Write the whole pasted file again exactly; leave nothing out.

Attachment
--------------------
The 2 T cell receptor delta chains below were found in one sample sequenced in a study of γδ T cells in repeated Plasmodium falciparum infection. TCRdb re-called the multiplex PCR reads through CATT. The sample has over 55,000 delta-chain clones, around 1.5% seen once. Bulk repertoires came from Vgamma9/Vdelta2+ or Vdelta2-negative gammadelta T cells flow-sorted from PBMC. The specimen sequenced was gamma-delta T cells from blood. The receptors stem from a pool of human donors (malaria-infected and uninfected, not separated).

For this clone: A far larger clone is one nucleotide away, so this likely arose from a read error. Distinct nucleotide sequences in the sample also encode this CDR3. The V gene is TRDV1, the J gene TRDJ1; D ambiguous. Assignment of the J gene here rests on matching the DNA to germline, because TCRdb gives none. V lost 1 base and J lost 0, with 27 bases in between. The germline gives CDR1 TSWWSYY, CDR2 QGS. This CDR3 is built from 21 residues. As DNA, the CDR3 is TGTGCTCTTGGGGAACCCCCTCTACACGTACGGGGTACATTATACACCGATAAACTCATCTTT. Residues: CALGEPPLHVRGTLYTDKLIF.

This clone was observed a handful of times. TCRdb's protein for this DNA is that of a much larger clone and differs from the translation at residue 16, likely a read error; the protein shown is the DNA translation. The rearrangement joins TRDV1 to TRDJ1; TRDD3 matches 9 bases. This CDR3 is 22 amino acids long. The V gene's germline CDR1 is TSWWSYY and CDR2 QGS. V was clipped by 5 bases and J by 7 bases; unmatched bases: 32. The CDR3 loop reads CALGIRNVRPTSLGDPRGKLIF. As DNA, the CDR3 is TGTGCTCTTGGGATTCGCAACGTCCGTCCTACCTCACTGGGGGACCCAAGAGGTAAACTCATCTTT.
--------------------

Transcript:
The 2 T cell receptor delta chains below were found in one sample sequenced in a study of γδ T cells in repeated Plasmodium falciparum infection. TCRdb re-called the multiplex PCR reads through CATT. The sample has over 55,000 delta-chain clones, around 1.5% seen once. Bulk repertoires came from Vgamma9/Vdelta2+ or Vdelta2-negative gammadelta T cells flow-sorted from PBMC. The specimen sequenced was gamma-delta T cells from blood. The receptors stem from a pool of human donors (malaria-infected and uninfected, not separated).

For this clone: A far larger clone is one nucleotide away, so this likely arose from a read error. Distinct nucleotide sequences in the sample also encode this CDR3. The V gene is TRDV1, the J gene TRDJ1; D ambiguous. Assignment of the J gene here rests on matching the DNA to germline, because TCRdb gives none. V lost 1 base and J lost 0, with 27 bases in between. The germline gives CDR1 TSWWSYY, CDR2 QGS. This CDR3 is built from 21 residues. As DNA, the CDR3 is TGTGCTCTTGGGGAACCCCCTCTACACGTACGGGGTACATTATACACCGATAAACTCATCTTT. Residues: CALGEPPLHVRGTLYTDKLIF.

This clone was observed a handful of times. TCRdb's protein for this DNA is that of a much larger clone and differs from the translation at residue 16, likely a read error; the protein shown is the DNA translation. The rearrangement joins TRDV1 to TRDJ1; TRDD3 matches 9 bases. This CDR3 is 22 amino acids long. The V gene's germline CDR1 is TSWWSYY and CDR2 QGS. V was clipped by 5 bases and J by 7 bases; unmatched bases: 32. The CDR3 loop reads CALGIRNVRPTSLGDPRGKLIF. As DNA, the CDR3 is TGTGCTCTTGGGATTCGCAACGTCCGTCCTACCTCACTGGGGGACCCAAGAGGTAAACTCATCTTT.